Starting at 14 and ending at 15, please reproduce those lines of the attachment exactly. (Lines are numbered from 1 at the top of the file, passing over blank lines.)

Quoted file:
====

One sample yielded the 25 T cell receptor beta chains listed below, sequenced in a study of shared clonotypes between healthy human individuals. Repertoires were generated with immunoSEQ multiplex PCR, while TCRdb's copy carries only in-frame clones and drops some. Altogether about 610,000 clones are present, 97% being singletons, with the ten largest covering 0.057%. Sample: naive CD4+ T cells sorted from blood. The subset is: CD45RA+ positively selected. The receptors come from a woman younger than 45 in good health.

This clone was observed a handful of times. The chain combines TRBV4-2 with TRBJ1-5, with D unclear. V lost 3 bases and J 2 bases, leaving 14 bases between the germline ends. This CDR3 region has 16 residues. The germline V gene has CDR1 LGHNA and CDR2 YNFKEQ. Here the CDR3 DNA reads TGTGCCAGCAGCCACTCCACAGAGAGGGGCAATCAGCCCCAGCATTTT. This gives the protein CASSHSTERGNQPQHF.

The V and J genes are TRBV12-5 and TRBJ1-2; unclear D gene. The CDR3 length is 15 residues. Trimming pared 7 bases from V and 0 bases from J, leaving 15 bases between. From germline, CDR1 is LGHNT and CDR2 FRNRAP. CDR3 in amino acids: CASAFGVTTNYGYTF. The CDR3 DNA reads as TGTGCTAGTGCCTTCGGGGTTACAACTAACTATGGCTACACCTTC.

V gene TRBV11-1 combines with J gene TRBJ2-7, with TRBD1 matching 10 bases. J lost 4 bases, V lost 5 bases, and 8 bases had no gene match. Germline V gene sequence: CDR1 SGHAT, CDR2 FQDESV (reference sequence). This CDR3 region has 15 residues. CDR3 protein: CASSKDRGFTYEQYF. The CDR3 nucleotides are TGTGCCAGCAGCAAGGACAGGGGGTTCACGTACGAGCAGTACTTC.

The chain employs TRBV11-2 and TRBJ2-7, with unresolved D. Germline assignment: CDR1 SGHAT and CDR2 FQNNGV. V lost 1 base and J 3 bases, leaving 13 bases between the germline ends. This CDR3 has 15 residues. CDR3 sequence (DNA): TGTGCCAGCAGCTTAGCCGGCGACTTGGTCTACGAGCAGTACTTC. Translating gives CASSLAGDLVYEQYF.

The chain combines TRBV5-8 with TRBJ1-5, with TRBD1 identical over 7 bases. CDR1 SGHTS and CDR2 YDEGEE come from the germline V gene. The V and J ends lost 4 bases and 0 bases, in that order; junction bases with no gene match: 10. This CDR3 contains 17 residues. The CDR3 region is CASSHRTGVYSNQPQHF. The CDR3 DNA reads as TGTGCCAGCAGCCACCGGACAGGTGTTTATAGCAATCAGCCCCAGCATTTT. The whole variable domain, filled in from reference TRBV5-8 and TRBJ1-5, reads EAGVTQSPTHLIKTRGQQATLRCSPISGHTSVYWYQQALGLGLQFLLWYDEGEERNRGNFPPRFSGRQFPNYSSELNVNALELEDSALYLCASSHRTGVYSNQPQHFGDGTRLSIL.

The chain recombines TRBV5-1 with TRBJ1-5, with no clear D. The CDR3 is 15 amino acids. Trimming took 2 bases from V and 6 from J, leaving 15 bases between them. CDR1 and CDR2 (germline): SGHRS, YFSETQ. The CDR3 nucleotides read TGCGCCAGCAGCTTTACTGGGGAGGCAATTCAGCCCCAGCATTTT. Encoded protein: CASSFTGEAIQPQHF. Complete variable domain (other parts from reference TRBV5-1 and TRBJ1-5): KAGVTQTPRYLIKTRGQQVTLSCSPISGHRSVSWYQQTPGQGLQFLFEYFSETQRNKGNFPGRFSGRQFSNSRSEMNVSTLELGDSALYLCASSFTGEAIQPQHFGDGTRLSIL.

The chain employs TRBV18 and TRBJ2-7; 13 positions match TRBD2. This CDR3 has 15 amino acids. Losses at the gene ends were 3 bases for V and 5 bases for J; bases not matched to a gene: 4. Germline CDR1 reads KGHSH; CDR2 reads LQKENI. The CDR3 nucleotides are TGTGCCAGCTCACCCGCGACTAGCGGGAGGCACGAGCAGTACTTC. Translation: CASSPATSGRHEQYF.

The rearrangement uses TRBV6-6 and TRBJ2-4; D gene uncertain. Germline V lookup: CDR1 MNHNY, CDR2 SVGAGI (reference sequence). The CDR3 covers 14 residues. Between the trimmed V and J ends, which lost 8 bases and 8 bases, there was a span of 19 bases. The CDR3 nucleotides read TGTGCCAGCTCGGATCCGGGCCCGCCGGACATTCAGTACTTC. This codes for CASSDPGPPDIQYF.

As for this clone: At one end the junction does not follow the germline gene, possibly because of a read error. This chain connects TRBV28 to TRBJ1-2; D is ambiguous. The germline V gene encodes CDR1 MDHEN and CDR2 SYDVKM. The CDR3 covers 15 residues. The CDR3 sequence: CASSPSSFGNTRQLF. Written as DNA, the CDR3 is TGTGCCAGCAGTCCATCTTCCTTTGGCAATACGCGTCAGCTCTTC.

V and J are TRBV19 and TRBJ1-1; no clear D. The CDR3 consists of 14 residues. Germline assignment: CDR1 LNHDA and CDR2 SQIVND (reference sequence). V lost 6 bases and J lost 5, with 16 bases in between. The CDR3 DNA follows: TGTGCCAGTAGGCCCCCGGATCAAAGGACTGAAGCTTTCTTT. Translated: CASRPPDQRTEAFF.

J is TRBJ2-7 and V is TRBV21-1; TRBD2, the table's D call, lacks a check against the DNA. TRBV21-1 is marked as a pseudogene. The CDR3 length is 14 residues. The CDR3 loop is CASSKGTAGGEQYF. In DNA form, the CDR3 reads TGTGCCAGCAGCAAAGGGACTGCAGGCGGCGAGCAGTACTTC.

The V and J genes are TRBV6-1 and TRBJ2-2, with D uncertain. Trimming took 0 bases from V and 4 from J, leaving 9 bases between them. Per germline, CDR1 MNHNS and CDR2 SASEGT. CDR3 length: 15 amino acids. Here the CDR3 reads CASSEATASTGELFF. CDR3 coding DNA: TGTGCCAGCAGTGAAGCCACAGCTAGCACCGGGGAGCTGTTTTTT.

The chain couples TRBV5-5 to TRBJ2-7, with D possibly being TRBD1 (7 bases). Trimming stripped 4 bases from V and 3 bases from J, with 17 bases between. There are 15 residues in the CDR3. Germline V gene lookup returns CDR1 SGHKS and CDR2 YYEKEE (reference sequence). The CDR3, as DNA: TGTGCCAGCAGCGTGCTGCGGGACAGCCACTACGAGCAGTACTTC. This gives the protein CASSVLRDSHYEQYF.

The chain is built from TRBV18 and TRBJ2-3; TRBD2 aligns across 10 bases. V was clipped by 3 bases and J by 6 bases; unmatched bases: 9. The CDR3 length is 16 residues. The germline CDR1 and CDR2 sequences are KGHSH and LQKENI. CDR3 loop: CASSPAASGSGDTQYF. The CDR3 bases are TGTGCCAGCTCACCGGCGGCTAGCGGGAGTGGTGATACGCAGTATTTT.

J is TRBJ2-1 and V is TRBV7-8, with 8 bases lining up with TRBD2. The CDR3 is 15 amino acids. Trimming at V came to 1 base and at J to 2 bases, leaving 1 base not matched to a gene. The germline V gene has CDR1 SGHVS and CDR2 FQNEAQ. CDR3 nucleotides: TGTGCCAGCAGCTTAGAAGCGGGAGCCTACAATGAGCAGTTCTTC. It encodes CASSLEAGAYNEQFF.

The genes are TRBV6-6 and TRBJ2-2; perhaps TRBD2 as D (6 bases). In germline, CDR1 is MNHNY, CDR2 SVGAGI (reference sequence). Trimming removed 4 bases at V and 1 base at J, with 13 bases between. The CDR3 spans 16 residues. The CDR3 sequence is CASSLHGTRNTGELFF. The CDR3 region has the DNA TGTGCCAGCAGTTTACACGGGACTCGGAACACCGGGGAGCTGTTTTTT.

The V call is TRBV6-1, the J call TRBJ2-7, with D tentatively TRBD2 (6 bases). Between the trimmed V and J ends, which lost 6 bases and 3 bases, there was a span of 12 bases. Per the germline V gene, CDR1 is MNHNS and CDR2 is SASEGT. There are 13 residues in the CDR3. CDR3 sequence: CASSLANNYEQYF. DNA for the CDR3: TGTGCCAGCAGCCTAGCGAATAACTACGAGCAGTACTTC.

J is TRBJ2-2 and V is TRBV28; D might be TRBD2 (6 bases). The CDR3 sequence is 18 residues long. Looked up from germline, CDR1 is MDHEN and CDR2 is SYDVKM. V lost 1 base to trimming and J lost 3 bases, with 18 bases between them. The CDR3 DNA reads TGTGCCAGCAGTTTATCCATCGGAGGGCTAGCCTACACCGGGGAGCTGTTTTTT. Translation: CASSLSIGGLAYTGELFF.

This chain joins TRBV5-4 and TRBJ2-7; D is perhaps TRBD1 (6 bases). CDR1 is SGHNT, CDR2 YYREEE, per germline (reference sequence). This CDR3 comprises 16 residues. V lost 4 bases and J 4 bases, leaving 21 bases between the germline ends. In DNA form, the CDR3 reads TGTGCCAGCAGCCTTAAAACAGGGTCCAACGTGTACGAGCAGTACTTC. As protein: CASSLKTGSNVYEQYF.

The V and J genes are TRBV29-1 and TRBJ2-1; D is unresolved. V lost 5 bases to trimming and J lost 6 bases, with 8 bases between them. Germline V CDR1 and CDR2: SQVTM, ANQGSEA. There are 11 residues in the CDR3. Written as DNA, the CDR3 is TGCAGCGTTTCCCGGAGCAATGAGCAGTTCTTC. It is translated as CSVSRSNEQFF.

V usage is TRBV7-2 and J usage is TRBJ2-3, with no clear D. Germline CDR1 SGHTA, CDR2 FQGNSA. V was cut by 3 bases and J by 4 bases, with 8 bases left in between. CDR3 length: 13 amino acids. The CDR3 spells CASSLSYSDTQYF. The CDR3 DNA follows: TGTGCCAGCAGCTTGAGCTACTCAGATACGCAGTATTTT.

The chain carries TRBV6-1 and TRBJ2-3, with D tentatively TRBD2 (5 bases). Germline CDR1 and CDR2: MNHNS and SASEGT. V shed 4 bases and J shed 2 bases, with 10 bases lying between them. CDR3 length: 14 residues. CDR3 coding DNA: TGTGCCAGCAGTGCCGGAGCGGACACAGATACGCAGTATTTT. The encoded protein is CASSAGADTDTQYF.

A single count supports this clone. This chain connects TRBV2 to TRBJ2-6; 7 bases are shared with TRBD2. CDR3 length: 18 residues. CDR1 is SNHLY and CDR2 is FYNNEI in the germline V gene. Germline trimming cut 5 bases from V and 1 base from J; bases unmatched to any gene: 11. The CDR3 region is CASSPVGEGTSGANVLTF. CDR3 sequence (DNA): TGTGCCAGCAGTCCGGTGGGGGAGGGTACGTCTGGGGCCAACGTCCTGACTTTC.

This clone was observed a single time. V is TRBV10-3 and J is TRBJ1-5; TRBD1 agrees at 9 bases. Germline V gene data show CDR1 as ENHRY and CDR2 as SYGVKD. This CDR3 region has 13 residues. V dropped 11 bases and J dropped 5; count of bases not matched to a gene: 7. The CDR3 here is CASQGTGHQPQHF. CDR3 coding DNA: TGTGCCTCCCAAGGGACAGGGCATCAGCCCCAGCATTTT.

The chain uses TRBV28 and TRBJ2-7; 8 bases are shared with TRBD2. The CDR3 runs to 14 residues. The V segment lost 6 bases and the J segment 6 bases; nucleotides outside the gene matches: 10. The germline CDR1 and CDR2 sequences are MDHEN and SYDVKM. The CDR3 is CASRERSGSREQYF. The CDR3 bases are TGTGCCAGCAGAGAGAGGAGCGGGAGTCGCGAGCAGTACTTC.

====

The chain couples TRBV5-5 to TRBJ2-7, with D possibly being TRBD1 (7 bases). Trimming stripped 4 bases from V and 3 bases from J, with 17 bases between. There are 15 residues in the CDR3. Germline V gene lookup returns CDR1 SGHKS and CDR2 YYEKEE (reference sequence). The CDR3, as DNA: TGTGCCAGCAGCGTGCTGCGGGACAGCCACTACGAGCAGTACTTC. This gives the protein CASSVLRDSHYEQYF.

The chain is built from TRBV18 and TRBJ2-3; TRBD2 aligns across 10 bases. V was clipped by 3 bases and J by 6 bases; unmatched bases: 9. The CDR3 length is 16 residues. The germline CDR1 and CDR2 sequences are KGHSH and LQKENI. CDR3 loop: CASSPAASGSGDTQYF. The CDR3 bases are TGTGCCAGCTCACCGGCGGCTAGCGGGAGTGGTGATACGCAGTATTTT.